The plaintiff, currently an Illinois state prisoner, has brought this civil rights action pursuant to 42 U.S.C. § 1983. The plaintiff claims that a correctional officer at the Cook County Jail repeatedly molested inmate workers by inserting his finger into anuses during strip searches, and that the Cook County Sheriff ignored multiple complaints about the officer's alleged misconduct. The plaintiff, through counsel, purports class claims.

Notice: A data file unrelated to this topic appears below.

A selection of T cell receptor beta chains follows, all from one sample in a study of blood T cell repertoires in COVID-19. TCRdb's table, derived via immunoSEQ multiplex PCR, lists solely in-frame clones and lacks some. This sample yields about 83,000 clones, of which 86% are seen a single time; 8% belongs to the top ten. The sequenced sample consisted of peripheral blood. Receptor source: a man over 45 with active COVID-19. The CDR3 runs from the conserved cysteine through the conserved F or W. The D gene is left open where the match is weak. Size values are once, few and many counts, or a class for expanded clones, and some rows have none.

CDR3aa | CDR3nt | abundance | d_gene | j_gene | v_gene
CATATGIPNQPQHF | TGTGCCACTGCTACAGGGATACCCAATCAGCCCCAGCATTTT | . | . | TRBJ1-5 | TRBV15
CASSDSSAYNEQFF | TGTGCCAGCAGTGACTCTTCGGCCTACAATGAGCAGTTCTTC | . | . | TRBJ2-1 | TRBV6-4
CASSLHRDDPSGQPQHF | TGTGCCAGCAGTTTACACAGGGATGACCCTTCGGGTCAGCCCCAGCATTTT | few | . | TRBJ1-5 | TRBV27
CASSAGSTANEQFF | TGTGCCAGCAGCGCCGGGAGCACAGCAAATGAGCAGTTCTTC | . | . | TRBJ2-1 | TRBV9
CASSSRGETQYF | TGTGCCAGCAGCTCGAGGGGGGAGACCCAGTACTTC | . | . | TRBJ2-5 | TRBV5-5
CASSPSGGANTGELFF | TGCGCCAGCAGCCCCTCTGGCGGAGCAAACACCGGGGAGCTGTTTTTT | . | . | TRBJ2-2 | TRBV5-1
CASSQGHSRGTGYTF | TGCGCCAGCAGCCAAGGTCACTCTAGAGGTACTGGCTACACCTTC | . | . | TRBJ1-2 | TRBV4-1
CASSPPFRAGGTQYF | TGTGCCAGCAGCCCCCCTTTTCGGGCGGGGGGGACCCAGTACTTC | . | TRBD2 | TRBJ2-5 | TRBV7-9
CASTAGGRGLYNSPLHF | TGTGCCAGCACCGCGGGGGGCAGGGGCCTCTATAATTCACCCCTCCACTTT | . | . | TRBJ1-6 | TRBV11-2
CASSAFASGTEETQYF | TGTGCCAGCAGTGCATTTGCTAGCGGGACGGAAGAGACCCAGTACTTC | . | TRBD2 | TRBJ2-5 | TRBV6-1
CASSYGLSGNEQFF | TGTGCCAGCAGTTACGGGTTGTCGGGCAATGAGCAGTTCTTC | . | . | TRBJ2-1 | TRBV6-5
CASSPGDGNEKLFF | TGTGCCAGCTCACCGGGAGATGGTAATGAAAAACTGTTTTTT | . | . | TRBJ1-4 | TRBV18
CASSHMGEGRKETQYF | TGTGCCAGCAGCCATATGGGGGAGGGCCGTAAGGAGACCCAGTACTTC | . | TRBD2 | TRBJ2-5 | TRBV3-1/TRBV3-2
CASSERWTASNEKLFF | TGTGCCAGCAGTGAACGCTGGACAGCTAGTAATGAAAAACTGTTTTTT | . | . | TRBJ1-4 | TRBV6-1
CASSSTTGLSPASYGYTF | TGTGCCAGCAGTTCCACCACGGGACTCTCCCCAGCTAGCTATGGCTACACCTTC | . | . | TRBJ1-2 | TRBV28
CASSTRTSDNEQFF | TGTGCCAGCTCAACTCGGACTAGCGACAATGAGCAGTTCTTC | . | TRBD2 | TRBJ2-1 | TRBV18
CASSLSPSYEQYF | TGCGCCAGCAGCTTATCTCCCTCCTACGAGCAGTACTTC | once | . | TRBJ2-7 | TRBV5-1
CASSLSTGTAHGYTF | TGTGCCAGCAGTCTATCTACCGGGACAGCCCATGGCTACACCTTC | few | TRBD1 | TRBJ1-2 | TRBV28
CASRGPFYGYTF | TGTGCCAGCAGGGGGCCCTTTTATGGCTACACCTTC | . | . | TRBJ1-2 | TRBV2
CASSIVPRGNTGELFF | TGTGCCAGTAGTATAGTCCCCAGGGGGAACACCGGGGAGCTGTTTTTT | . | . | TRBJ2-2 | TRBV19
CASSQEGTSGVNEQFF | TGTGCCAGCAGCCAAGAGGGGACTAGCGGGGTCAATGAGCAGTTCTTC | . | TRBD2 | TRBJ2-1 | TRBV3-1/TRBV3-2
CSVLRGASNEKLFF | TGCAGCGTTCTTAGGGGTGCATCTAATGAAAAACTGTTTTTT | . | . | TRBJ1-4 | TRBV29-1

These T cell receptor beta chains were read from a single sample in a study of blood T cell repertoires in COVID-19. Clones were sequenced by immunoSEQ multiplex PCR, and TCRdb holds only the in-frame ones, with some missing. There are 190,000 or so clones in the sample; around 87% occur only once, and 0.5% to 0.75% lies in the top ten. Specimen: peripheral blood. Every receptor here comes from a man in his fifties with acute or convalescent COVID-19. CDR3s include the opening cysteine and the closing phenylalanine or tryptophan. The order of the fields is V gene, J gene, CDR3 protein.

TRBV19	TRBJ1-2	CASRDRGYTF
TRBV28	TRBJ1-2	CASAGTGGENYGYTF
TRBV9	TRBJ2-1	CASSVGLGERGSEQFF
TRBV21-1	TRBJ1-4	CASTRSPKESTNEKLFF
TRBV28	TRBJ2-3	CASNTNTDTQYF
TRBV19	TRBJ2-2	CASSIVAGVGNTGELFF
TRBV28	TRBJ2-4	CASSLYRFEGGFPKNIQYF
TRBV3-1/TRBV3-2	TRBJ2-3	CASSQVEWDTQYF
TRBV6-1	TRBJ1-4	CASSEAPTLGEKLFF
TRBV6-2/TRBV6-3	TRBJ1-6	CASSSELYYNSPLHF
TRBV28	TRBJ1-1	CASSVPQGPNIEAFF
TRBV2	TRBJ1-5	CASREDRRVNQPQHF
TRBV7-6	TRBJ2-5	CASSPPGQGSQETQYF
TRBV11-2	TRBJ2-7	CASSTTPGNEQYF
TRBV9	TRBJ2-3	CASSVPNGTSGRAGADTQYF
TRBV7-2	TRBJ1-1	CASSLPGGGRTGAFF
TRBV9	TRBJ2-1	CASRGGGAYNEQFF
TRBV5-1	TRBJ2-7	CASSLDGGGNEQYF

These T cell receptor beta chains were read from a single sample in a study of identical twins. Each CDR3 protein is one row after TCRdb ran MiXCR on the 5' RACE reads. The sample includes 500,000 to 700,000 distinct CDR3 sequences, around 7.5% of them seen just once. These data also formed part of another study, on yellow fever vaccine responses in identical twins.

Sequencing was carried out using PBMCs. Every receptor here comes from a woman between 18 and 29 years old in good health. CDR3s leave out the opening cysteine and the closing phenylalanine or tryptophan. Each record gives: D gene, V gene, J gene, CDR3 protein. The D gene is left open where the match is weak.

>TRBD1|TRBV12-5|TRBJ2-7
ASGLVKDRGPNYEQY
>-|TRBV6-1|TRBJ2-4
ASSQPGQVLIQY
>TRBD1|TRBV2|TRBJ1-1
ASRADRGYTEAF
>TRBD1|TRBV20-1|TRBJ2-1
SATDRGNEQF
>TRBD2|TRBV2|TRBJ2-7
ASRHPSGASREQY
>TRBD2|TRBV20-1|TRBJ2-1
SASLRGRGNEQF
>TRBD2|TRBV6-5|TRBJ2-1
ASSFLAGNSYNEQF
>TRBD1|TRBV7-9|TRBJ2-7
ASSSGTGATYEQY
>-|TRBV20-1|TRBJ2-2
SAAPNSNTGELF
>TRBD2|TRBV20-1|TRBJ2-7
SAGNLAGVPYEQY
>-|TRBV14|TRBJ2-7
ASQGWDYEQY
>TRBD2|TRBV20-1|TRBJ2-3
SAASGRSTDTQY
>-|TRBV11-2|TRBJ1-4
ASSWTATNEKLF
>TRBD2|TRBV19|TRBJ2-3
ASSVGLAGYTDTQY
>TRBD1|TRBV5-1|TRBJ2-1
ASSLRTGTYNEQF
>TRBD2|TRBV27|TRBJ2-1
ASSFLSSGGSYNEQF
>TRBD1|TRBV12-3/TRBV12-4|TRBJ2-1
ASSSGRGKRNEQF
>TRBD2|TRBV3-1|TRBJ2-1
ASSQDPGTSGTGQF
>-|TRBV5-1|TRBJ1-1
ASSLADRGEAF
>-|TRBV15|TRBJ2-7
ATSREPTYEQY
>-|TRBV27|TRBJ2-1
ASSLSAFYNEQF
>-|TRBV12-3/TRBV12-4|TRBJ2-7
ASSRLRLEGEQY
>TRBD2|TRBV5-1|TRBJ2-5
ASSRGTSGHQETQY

Under 28 U.S.C. § 1915A, the court is required to conduct a prompt initial review of prisoner complaints against governmental entities or employees. Here, accepting the plaintiff's factual allegations as true, the court finds that the complaint states a colorable cause of action under the Civil Rights Act. Pretrial detainees retain constitutional rights, including the Fourth Amendment's protection against unreasonable searches and seizures, though subject to limitations based on the fact of confinement and the institution's need to maintain security and order. See, e.g., Bell v. Wolfish, 441 U.S. 520, 545-56 (1979). In deciding whether a strip search is reasonable, the court must consider several factors, including: (1) the scope of the particular intrusion; (2) the manner in which it is conducted; (3) the place in which it is conducted; and (4) the justification for initiating it. Id. at 559; Calvin v. Sheriff of Will County, 405 F. Supp. 2d 933, 938 (N.D. Ill. 2005) (Gettleman, J.). Strip searches that are not related to legitimate security needs, that are designed to harass or humiliate, or that are motivated by sexual gratification may be found unconstitutional. See, e.g., Johnson v. Phelan, 69 F.3d 144 , 147 (7th Cir. (1995); Mays v. Springborn, 575 F.3d 643, 649-50 (7th Cir. 2009). While a more fully developed record may belie the plaintiff's claims, the defendants must respond to the allegations in the complaint.